Urban equity in the face of aging infrastructure

“This is community impact, with land as the medium.” — ISAAC ROBB, Western Reserve Land Conservancy

By Land Trust Alliance September 7

The following case study appears in “Taking the Plunge: Guidance and Inspiration to Help Land Trusts Protect and Restore Water Quality.” Download the complete guide here.

Like many older cities, Cleveland has a combined sewer system, in which both the stormwater and sanitary sewer water collect in the same pipes. This means that during storms, when the volume of storm water exceeds the capacity of wastewater treatment plants, sewage bypasses the treatment plants and is discharged directly into local lakes and streams. Beginning in 2011, a 25-year, $3 billion consent decree between the city and the EPA called “Project Clean Lake” proposed using green and grey infrastructure to reduce the amount of pollution entering Lake Erie by 4 billion gallons per year.

The accredited Western Reserve Land Conservancy, with a staff of 40 and a dedicated board, has worked on urban projects for more than a decade and has an urban lands program in the heart of Cleveland, in partnership with the Northeast Ohio Regional Sewer District, Cuyahoga Land Bank, and stormwater coordinators of nearby municipalities. These partners and the Conservancy’s legal and real estate experience enable them to work through highly complex projects, including assisting residents who choose to relocate to less flood-prone properties.

The Northeast Ohio Regional Sewer District’s stormwater master plan identifies high-priority areas for conservation and acquisition. These areas often include houses experiencing significant flooding or that are in a location where new infrastructure is required.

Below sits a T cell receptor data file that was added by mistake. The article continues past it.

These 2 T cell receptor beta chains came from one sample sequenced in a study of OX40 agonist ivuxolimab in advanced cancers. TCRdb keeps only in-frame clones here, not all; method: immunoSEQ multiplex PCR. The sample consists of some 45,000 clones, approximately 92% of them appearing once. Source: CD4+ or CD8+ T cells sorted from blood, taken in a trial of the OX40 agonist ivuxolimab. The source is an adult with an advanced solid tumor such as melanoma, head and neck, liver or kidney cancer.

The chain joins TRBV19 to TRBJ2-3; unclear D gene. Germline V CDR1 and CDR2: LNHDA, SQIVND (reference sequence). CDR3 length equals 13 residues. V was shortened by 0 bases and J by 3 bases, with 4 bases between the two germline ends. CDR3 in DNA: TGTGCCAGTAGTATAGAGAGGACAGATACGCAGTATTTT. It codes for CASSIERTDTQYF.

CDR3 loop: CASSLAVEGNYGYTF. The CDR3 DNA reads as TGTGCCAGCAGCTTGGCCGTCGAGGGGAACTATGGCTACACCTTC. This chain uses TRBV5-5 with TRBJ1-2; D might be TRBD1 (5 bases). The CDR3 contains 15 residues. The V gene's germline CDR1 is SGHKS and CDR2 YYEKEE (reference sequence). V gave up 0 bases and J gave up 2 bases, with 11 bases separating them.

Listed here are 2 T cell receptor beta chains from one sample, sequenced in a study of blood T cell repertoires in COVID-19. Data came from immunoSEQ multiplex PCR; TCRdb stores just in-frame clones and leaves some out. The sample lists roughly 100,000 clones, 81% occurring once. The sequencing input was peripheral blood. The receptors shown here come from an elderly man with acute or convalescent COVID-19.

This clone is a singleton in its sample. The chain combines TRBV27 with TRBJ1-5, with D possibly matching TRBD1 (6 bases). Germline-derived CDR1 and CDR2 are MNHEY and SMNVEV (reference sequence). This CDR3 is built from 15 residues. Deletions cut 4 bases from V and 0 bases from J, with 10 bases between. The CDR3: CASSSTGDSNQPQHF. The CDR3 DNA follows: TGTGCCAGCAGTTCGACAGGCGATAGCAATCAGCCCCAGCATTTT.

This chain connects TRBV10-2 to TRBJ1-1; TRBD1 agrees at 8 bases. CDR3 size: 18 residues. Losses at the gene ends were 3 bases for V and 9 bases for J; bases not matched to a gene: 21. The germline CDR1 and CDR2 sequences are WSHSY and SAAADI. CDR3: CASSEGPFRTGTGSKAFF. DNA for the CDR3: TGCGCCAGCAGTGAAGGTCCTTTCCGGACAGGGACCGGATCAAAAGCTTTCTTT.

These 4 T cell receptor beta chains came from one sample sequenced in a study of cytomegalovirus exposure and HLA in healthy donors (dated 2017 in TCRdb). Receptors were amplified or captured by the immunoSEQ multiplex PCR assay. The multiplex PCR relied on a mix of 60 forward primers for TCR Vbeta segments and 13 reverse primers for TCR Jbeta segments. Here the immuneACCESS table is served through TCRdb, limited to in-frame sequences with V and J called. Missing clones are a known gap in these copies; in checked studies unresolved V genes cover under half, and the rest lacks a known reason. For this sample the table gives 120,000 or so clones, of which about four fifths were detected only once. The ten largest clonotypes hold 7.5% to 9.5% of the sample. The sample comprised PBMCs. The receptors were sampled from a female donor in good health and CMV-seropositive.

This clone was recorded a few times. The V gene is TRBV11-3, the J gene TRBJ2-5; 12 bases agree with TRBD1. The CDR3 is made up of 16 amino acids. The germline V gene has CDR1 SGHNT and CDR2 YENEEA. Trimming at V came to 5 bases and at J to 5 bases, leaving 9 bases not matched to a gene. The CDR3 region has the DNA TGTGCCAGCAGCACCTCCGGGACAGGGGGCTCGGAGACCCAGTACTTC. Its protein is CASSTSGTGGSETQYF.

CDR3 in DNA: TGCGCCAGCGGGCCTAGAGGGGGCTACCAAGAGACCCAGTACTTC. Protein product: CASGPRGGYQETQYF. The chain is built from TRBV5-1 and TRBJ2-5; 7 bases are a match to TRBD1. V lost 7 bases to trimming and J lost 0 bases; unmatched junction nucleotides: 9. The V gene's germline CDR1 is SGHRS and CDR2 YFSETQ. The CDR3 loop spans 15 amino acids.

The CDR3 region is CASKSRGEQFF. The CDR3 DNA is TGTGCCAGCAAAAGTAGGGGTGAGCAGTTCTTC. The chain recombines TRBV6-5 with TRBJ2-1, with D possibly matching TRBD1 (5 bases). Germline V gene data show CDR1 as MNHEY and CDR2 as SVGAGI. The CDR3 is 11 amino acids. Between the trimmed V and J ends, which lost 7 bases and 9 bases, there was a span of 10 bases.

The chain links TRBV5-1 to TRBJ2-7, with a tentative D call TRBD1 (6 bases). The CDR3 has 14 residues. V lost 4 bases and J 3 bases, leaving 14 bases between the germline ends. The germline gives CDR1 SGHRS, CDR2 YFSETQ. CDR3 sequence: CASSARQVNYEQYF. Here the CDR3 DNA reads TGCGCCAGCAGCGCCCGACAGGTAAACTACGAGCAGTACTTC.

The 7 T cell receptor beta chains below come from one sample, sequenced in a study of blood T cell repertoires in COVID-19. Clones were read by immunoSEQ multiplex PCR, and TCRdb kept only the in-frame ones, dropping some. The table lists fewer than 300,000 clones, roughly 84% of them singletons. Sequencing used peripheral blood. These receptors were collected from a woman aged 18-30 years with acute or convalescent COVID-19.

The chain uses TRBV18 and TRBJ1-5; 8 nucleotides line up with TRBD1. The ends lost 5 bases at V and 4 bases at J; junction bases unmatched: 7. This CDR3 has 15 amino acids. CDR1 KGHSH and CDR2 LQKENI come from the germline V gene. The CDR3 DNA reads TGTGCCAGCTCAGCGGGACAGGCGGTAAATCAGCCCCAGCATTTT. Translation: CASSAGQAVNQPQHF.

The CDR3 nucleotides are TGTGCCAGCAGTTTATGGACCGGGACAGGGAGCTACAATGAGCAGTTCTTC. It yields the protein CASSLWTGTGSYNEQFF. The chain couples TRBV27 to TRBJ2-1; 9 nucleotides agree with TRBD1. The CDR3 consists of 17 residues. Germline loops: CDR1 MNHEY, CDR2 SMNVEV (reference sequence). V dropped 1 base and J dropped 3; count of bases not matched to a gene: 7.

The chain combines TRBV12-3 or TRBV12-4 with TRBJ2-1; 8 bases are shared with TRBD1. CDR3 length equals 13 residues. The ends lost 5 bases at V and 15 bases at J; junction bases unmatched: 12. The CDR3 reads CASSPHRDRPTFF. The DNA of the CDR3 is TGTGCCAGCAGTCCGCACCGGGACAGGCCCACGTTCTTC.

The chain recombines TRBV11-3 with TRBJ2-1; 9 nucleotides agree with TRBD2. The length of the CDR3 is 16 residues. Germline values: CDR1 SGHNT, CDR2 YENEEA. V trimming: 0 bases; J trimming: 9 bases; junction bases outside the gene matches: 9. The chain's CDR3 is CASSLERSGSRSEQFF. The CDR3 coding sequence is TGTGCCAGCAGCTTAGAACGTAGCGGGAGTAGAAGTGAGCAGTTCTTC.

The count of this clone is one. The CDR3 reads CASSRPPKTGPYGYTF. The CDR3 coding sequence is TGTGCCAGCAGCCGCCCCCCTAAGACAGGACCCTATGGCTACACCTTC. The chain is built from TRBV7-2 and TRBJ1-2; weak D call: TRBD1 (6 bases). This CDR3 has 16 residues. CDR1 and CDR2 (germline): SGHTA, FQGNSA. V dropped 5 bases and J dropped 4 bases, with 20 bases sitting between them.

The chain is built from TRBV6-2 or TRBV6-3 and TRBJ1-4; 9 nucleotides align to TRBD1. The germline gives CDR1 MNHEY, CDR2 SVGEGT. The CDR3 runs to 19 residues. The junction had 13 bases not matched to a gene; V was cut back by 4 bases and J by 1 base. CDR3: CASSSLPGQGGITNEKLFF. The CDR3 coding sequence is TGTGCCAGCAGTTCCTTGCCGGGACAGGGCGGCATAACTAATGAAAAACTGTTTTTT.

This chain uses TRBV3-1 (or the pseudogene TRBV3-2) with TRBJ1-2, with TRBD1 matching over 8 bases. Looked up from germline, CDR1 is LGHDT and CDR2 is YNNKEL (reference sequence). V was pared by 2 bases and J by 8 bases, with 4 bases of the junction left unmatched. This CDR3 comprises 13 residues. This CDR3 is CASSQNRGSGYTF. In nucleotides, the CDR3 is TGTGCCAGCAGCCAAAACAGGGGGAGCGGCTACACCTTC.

Western Reserve Land Conservancy serves as a contractor through a three-year commitment to do conservation planning, acquisition and relocation projects on behalf of the district. All relocation is entirely voluntary, with no use of eminent domain. The district is responsible for delineating wetlands and infrastructure engineering, while the land banks handle demolition. WRLC retains real estate experts to proactively target properties that come up on the market. For residents who choose to relocate to higher ground, the program also offers a no-to-low-cost lease.

Although Cleveland is right on Lake Erie, WRLC’s Vice President of Planning and Urban Projects Isaac Robb says that the residents don’t necessarily have water at the top of mind. “We’ve had a lot of development in areas that are contributing to flooding and runoff,” he says.

“Our urban projects are the inverse of what was considered 'traditional' conservation — protecting large acreages with long-term impacts. By contrast, these projects are directly adjacent to where residents live, work and play downtown and we see immediate positive impacts on the surrounding community,” Robb says. “To see how those things play out is really powerful for a park that’s a tenth of an acre or a backyard stream restoration.”

Much of this work is funded through a regional stormwater impact fee. There’s also a community cost-share program to address local issues; WRLC contributes matching funding generated by its property acquisitions, which are protected by conservation easements to reduce potential runoff in the future. Robb wonders about the potential impact of individual rain barrels or rain gardens on an ambitious goal like capturing 98 percent of Cleveland’s total overflow. Like many who are involved in municipal projects, he also worries about ongoing maintenance costs, both on the expensive underground tunnels and on the smaller BMPs. He is concerned about future increases in stormwater fees, particularly for the older and most urban sections of the city, which have increasingly aging infrastructure. Low-income residents in these areas are bearing the consequences of upstream sprawl and runoff from the interstate system.

Robb points out, “We’re not taxing these areas equitably.”